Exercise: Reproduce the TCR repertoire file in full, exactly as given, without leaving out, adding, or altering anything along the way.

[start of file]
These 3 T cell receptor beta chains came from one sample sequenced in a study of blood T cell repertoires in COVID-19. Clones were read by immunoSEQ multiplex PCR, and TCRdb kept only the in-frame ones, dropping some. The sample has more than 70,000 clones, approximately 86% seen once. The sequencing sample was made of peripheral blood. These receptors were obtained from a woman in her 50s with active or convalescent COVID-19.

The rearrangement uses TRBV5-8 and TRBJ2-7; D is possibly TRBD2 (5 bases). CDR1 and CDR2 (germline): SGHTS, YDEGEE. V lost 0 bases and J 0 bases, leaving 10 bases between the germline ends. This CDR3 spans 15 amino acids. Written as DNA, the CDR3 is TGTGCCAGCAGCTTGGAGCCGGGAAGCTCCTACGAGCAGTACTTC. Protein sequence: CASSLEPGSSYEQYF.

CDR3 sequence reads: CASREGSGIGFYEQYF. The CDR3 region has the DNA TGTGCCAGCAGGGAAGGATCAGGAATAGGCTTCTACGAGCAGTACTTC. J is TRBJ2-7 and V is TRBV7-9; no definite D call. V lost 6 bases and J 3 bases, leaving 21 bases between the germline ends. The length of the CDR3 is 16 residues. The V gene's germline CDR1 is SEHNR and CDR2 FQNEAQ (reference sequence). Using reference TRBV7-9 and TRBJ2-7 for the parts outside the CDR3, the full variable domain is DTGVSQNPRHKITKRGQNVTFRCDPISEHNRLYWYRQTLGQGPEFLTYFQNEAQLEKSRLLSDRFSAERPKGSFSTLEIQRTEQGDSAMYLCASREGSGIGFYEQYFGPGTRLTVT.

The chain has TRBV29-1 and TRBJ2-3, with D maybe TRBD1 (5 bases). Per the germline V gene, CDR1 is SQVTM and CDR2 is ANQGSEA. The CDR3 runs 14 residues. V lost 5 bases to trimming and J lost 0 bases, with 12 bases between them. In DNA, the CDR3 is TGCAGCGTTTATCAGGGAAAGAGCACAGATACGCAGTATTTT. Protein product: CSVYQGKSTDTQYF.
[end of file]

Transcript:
These 3 T cell receptor beta chains came from one sample sequenced in a study of blood T cell repertoires in COVID-19. Clones were read by immunoSEQ multiplex PCR, and TCRdb kept only the in-frame ones, dropping some. The sample has more than 70,000 clones, approximately 86% seen once. The sequencing sample was made of peripheral blood. These receptors were obtained from a woman in her 50s with active or convalescent COVID-19.

The rearrangement uses TRBV5-8 and TRBJ2-7; D is possibly TRBD2 (5 bases). CDR1 and CDR2 (germline): SGHTS, YDEGEE. V lost 0 bases and J 0 bases, leaving 10 bases between the germline ends. This CDR3 spans 15 amino acids. Written as DNA, the CDR3 is TGTGCCAGCAGCTTGGAGCCGGGAAGCTCCTACGAGCAGTACTTC. Protein sequence: CASSLEPGSSYEQYF.

CDR3 sequence reads: CASREGSGIGFYEQYF. The CDR3 region has the DNA TGTGCCAGCAGGGAAGGATCAGGAATAGGCTTCTACGAGCAGTACTTC. J is TRBJ2-7 and V is TRBV7-9; no definite D call. V lost 6 bases and J 3 bases, leaving 21 bases between the germline ends. The length of the CDR3 is 16 residues. The V gene's germline CDR1 is SEHNR and CDR2 FQNEAQ (reference sequence). Using reference TRBV7-9 and TRBJ2-7 for the parts outside the CDR3, the full variable domain is DTGVSQNPRHKITKRGQNVTFRCDPISEHNRLYWYRQTLGQGPEFLTYFQNEAQLEKSRLLSDRFSAERPKGSFSTLEIQRTEQGDSAMYLCASREGSGIGFYEQYFGPGTRLTVT.

The chain has TRBV29-1 and TRBJ2-3, with D maybe TRBD1 (5 bases). Per the germline V gene, CDR1 is SQVTM and CDR2 is ANQGSEA. The CDR3 runs 14 residues. V lost 5 bases to trimming and J lost 0 bases, with 12 bases between them. In DNA, the CDR3 is TGCAGCGTTTATCAGGGAAAGAGCACAGATACGCAGTATTTT. Protein product: CSVYQGKSTDTQYF.